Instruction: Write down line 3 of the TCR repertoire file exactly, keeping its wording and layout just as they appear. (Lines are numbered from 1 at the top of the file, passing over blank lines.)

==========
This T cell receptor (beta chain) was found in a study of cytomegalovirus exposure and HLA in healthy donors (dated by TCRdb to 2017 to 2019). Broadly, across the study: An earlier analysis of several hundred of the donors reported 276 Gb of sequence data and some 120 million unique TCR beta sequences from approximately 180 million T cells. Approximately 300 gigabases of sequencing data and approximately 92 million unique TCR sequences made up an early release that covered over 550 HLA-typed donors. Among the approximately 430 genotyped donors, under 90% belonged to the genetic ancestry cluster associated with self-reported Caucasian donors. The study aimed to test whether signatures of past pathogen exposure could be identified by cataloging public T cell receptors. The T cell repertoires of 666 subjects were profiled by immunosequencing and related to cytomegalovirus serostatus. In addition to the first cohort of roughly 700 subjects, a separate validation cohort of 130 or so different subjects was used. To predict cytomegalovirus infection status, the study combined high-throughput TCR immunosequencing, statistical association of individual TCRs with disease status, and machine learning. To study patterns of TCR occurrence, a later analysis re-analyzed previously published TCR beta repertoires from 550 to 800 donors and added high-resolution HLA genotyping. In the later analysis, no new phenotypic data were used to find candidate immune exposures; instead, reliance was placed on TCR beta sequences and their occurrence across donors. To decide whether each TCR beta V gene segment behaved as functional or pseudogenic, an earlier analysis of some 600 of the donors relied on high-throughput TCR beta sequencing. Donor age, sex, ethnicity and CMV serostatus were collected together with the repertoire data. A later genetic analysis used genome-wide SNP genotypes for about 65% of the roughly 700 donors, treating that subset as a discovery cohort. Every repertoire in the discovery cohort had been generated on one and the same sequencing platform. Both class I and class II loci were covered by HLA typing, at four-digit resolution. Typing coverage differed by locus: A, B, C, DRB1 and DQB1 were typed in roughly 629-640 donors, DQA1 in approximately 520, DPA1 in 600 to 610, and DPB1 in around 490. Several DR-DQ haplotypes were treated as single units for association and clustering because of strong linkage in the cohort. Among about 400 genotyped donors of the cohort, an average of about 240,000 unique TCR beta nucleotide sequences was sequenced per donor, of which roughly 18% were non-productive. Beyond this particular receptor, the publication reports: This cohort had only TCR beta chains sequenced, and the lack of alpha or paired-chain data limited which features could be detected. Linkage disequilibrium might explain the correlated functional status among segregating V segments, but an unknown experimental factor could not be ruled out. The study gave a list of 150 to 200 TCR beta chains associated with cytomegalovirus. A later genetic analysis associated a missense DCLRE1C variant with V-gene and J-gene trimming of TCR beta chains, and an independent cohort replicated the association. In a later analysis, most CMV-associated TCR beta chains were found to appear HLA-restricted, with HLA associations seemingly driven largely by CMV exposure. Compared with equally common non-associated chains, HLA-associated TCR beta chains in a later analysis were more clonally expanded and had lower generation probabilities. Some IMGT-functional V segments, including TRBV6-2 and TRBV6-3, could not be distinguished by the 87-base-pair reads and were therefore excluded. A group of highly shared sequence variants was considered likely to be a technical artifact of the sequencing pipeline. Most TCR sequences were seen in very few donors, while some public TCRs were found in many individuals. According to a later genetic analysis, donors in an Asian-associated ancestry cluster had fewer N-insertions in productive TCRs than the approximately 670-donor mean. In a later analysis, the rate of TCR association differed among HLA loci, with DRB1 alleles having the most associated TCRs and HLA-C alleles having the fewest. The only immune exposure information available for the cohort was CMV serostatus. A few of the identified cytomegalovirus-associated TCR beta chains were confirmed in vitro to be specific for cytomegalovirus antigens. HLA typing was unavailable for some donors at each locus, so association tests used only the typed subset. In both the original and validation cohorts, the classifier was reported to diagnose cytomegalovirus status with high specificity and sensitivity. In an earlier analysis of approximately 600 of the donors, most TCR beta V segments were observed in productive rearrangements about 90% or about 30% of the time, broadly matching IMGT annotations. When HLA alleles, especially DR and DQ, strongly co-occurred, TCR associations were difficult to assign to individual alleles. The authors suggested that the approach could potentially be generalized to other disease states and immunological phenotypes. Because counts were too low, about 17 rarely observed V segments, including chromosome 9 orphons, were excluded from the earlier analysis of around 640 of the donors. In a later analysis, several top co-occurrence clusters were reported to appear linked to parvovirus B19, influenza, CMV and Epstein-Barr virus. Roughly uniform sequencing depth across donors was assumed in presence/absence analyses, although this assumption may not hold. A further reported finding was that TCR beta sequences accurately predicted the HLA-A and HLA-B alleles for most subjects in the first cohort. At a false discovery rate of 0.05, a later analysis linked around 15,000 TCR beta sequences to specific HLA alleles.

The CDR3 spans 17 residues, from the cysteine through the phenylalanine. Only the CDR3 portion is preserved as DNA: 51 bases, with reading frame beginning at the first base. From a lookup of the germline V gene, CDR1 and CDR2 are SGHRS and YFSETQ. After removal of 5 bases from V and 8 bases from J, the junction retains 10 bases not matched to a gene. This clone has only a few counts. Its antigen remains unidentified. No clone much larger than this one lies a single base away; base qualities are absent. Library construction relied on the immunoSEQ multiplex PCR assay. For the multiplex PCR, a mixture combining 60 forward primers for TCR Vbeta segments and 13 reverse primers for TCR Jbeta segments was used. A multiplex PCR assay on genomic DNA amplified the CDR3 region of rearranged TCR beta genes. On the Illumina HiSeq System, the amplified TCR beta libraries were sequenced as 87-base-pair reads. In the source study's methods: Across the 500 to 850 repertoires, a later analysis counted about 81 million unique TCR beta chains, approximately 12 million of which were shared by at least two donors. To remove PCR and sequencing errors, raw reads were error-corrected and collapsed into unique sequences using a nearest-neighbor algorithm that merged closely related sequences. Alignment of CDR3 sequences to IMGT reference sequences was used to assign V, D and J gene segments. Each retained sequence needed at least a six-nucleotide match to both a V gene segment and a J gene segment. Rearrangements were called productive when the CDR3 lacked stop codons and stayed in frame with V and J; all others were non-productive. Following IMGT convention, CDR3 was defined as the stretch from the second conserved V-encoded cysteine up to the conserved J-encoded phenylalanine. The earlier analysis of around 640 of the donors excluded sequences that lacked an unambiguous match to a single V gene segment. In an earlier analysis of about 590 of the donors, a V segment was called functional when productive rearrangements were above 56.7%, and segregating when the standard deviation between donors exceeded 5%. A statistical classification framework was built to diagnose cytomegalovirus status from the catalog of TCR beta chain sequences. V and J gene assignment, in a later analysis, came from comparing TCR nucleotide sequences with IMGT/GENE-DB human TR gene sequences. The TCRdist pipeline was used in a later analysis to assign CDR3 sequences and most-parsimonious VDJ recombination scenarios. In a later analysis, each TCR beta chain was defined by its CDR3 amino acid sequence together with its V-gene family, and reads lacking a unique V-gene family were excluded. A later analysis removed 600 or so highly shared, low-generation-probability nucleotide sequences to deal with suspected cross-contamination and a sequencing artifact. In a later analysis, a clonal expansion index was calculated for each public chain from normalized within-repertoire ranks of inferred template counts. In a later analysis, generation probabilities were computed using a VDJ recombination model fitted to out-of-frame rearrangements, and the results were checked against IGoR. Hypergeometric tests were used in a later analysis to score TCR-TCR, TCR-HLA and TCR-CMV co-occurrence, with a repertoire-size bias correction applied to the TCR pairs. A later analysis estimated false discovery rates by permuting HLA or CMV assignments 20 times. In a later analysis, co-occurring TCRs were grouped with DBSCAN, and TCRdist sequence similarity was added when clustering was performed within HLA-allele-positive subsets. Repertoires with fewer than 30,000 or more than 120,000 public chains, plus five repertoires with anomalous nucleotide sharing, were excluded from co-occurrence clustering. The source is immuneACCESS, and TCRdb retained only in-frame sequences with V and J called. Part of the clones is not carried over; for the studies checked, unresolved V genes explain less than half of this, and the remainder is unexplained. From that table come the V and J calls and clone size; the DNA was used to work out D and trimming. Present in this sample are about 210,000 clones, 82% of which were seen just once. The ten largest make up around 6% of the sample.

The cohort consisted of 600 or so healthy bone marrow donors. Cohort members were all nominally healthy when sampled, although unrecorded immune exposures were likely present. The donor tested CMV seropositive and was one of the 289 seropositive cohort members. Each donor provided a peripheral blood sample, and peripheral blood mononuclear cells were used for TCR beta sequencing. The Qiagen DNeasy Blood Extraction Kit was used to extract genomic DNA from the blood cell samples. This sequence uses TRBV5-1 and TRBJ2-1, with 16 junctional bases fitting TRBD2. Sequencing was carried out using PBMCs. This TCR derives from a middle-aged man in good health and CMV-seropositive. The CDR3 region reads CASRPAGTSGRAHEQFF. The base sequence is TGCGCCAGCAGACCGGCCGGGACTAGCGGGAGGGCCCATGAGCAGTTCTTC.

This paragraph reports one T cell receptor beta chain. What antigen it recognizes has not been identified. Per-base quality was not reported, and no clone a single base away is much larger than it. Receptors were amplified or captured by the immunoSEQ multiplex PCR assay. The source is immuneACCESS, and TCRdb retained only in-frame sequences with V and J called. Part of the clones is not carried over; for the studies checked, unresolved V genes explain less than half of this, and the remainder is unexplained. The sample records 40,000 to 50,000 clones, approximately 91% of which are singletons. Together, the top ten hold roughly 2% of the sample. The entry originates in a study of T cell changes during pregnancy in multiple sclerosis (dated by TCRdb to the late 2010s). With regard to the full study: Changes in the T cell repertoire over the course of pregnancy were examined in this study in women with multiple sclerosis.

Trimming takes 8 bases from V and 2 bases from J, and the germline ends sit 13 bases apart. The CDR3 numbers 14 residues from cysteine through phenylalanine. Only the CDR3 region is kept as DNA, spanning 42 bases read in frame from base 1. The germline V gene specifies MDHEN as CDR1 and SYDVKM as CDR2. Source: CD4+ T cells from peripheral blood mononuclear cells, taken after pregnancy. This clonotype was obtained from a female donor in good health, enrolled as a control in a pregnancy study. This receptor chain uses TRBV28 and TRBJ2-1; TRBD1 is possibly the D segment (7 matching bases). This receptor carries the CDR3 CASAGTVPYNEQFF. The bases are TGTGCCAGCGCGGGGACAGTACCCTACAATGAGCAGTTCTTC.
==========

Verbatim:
The cohort consisted of 600 or so healthy bone marrow donors. Cohort members were all nominally healthy when sampled, although unrecorded immune exposures were likely present. The donor tested CMV seropositive and was one of the 289 seropositive cohort members. Each donor provided a peripheral blood sample, and peripheral blood mononuclear cells were used for TCR beta sequencing. The Qiagen DNeasy Blood Extraction Kit was used to extract genomic DNA from the blood cell samples. This sequence uses TRBV5-1 and TRBJ2-1, with 16 junctional bases fitting TRBD2. Sequencing was carried out using PBMCs. This TCR derives from a middle-aged man in good health and CMV-seropositive. The CDR3 region reads CASRPAGTSGRAHEQFF. The base sequence is TGCGCCAGCAGACCGGCCGGGACTAGCGGGAGGGCCCATGAGCAGTTCTTC.